Healthcare systems across the world are taking infection control measures in order to continue providing care services to patients in need. A new study, however, has shown that radiation oncology clinics are still seeing fewer patients despite the implementation of these safety measures.
During the COVID-19 pandemic radiation oncology clinics have been facing challenges such as limited access to personal protective equipment (PPE), but have quickly implemented infection control methods that have allowed them to continue caring for patients.
The new survey, carried out by the American Society for Radiation Oncology (ASTRO), has highlighted that despite these measures, radiation oncology clinics have seen an 85% decline in the number of patients seen.
Adapting protocols for infection control
The survey has shown that once the COVID-19 threat was apparent, radiation oncology clinics adapted their safety protocols so they could continue to care for patients and protect their staff, although 69% experienced limited access to or shortages of PPE. Protective measures included, for example, requiring masks for staff (99%) and patients (83%), screening patients at the clinic door (98%), social distancing (98%) and not allowing visitors (90%).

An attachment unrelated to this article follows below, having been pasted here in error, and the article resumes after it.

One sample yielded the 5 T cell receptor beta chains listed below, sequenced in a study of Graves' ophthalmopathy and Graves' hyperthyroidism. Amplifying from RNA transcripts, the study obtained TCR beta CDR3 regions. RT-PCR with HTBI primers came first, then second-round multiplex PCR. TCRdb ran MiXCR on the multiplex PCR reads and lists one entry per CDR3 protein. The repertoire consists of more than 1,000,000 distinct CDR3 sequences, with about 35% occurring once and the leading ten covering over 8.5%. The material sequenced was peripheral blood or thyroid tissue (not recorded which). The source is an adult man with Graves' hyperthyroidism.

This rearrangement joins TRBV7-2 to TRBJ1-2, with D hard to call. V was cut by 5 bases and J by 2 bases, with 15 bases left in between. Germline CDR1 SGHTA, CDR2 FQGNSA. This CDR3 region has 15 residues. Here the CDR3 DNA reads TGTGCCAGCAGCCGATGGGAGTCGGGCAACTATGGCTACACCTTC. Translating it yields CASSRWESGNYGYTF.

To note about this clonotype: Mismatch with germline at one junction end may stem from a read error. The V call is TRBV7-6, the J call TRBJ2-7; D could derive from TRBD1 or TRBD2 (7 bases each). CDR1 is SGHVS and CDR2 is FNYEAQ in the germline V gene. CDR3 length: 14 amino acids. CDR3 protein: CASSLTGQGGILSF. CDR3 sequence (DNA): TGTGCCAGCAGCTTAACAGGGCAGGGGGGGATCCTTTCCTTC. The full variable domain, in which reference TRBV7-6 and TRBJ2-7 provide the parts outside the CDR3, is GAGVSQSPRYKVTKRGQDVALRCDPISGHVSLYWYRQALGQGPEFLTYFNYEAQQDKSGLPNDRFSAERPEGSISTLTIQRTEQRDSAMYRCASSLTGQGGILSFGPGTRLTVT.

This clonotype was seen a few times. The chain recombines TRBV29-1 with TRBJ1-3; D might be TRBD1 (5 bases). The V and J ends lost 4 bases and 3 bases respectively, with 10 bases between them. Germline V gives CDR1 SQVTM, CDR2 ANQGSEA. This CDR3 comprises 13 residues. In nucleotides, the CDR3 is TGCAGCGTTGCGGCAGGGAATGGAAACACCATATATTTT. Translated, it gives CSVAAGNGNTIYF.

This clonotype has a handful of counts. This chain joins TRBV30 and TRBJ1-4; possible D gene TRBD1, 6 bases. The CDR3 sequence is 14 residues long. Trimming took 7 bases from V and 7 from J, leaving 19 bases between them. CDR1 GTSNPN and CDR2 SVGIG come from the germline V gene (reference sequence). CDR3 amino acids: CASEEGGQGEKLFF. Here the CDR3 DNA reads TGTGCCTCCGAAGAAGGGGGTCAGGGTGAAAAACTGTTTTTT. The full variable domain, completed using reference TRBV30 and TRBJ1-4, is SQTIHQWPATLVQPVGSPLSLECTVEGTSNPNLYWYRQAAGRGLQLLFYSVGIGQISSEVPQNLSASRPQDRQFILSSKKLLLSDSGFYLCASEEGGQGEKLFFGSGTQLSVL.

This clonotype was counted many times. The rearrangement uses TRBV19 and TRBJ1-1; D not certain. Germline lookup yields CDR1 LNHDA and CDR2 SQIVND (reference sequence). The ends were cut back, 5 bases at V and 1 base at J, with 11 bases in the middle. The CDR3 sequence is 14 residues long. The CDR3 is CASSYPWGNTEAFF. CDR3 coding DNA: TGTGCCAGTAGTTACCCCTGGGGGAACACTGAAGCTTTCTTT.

ASTRO Board Chair, Theodore DeWeese, said: “Safety has always been at the forefront of radiation oncology, and when the COVID-19 threat emerged, clinics quickly updated their safety protocols to minimise exposure risk and protect their patients and staff. The rapid adoption of masking, social distancing and other protective measures meant that radiation oncologists largely have been able to be resilient and provide care without compromise throughout the initial months of this pandemic.”
Telehealth minimises the spread of infections
Face-to-face care is not an option when considering infection control, and the survey highlights that telehealth patient consultations also emerged as an important aspect of continuing care. In the survey, 89% of respondents said their clinics offered patients telemedicine options for consultations and follow-up visits. This was an option that had not been available to patients before.
Despite these changes, the survey highlighted that patient volume declined substantially at most radiation therapy clinics. On average, physicians said they were seeing two-thirds of their typical number of patients.
“Although COVID-19 has presented us with unprecedented challenges and forced us to think anew, our goals as radiation oncologists remain unaltered,” said Dr DeWeese. “We stand resilient and ready to care for our patients, today and always.”